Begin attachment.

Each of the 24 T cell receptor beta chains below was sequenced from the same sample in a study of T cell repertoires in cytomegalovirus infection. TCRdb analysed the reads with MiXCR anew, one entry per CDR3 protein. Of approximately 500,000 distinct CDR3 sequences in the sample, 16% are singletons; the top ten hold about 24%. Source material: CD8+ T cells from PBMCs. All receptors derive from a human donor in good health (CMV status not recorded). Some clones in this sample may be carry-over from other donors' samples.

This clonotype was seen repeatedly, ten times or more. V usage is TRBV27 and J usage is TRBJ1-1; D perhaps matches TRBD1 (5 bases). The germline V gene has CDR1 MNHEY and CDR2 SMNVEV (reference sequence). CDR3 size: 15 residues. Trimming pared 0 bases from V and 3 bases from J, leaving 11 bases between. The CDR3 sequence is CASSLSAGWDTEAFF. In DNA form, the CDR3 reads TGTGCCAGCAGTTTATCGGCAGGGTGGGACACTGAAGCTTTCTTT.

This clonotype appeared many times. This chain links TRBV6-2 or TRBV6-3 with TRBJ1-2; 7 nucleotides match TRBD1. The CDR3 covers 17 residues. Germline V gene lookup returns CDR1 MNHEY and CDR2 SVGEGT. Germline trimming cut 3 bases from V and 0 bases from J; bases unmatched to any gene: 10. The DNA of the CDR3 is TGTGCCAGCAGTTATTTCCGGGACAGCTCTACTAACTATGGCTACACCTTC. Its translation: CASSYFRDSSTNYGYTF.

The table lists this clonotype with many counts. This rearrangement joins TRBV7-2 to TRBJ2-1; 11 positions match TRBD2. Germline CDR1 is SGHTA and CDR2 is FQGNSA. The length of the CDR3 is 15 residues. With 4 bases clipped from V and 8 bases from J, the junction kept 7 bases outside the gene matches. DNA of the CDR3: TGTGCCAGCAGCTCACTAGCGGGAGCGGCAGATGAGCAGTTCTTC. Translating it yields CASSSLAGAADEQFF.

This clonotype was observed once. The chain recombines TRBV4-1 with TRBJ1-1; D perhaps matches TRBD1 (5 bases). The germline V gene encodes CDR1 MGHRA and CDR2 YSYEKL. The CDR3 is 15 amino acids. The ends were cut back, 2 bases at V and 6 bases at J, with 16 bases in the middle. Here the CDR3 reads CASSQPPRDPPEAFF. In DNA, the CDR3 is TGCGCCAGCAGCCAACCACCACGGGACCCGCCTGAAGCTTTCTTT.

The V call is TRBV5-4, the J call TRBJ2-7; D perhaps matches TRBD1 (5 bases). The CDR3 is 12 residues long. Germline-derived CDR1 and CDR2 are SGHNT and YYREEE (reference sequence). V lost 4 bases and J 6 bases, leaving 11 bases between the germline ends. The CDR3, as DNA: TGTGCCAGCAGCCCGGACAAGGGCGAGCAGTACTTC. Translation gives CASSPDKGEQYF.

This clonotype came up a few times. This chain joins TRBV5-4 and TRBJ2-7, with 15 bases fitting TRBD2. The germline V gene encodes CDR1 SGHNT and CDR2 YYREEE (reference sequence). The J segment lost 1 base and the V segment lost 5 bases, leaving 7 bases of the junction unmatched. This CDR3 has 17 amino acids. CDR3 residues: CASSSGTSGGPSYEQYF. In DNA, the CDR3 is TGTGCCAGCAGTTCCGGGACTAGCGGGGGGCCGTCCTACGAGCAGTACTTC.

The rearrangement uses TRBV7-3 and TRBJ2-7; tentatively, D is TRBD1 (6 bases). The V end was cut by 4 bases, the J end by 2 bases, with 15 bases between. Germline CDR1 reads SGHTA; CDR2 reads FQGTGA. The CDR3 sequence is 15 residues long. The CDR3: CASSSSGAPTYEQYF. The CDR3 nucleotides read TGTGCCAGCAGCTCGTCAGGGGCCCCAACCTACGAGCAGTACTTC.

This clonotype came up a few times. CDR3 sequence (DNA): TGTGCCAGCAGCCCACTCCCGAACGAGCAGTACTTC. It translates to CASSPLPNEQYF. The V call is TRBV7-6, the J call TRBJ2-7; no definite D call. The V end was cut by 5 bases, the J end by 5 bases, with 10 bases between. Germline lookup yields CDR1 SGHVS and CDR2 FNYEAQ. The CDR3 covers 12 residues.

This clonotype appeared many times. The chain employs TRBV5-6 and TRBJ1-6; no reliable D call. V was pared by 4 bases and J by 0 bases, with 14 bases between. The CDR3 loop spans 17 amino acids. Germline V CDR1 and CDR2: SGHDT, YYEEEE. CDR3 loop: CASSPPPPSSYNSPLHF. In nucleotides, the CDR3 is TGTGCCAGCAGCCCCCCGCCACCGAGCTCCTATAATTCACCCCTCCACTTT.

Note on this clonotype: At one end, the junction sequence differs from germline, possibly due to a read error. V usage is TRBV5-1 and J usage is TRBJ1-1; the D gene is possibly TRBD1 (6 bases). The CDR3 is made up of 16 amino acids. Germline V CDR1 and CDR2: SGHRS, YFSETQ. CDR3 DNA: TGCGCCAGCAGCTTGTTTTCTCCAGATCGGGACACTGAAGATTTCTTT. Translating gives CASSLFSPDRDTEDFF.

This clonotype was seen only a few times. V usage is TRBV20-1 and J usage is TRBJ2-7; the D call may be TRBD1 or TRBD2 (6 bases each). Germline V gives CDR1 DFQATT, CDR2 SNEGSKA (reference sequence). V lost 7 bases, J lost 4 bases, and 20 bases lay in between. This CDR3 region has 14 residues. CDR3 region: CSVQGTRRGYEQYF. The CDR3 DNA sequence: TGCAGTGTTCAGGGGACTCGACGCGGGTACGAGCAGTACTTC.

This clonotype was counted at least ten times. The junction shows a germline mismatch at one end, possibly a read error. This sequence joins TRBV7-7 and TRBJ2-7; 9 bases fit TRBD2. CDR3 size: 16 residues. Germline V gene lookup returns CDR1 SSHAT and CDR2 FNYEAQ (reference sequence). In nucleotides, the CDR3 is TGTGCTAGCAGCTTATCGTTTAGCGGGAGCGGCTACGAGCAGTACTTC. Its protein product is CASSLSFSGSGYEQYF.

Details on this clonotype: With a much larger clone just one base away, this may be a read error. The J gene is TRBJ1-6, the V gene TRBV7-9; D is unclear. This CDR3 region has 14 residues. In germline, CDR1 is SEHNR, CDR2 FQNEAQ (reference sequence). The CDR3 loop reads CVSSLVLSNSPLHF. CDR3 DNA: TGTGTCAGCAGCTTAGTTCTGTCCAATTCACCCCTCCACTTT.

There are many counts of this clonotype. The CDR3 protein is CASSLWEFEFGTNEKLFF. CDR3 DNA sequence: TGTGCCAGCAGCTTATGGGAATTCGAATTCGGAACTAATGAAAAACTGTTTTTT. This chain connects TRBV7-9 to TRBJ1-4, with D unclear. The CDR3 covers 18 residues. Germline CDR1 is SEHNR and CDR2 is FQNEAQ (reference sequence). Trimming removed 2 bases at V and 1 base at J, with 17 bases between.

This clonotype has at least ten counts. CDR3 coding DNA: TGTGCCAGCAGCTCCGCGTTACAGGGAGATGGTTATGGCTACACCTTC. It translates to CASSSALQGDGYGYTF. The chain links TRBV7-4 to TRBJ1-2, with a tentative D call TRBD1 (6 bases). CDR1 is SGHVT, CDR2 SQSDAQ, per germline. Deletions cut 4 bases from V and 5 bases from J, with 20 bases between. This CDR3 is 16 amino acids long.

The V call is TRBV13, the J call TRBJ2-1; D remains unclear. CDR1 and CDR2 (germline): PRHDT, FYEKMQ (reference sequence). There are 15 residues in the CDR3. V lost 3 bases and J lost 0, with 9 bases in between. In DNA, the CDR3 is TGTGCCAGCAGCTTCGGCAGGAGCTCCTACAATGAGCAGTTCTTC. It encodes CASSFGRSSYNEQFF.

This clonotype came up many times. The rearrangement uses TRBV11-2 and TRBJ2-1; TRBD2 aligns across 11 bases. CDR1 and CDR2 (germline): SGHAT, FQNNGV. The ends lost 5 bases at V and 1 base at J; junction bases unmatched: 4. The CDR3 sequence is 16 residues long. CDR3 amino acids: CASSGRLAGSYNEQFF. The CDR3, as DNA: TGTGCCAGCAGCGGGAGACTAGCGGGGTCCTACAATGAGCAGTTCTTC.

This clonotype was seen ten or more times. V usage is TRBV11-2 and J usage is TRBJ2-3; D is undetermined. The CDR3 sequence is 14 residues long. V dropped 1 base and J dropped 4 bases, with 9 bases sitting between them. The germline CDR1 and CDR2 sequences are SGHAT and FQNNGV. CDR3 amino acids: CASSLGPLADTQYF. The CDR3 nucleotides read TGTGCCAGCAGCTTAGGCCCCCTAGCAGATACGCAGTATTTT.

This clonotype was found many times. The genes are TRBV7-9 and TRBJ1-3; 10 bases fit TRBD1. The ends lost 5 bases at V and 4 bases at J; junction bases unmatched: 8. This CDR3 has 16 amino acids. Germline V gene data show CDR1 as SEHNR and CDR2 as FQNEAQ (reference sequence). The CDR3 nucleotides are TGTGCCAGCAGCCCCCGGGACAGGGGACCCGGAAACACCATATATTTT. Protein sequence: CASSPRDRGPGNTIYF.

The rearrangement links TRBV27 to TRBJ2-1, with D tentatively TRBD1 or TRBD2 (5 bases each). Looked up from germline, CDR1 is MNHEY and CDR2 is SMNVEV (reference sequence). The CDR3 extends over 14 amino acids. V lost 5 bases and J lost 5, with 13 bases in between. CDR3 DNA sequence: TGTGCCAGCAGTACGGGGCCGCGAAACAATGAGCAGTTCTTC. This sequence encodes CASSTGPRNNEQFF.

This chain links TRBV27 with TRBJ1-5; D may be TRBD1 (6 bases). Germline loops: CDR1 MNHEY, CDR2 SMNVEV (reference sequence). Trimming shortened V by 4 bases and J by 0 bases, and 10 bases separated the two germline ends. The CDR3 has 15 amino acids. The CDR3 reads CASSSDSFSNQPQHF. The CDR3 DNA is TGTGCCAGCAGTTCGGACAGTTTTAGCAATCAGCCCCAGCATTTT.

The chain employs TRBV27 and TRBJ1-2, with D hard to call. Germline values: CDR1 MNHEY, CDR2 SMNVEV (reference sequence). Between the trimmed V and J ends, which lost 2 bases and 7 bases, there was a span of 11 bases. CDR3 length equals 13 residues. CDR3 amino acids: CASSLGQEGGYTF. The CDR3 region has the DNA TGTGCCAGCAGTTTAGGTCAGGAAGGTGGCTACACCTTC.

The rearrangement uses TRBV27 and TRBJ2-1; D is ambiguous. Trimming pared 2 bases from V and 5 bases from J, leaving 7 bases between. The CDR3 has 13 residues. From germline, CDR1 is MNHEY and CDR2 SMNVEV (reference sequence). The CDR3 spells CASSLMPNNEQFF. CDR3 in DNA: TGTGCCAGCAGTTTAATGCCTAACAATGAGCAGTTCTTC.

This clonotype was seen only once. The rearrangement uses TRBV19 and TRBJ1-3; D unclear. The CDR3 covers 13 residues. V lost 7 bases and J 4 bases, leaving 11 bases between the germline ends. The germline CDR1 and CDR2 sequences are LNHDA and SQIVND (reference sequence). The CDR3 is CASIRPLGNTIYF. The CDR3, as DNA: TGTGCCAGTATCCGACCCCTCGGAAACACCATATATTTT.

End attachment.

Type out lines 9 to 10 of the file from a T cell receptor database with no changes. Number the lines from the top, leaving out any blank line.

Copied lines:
This clonotype came up a few times. CDR3 sequence (DNA): TGTGCCAGCAGCCCACTCCCGAACGAGCAGTACTTC. It translates to CASSPLPNEQYF. The V call is TRBV7-6, the J call TRBJ2-7; no definite D call. The V end was cut by 5 bases, the J end by 5 bases, with 10 bases between. Germline lookup yields CDR1 SGHVS and CDR2 FNYEAQ. The CDR3 covers 12 residues.

This clonotype appeared many times. The chain employs TRBV5-6 and TRBJ1-6; no reliable D call. V was pared by 4 bases and J by 0 bases, with 14 bases between. The CDR3 loop spans 17 amino acids. Germline V CDR1 and CDR2: SGHDT, YYEEEE. CDR3 loop: CASSPPPPSSYNSPLHF. In nucleotides, the CDR3 is TGTGCCAGCAGCCCCCCGCCACCGAGCTCCTATAATTCACCCCTCCACTTT.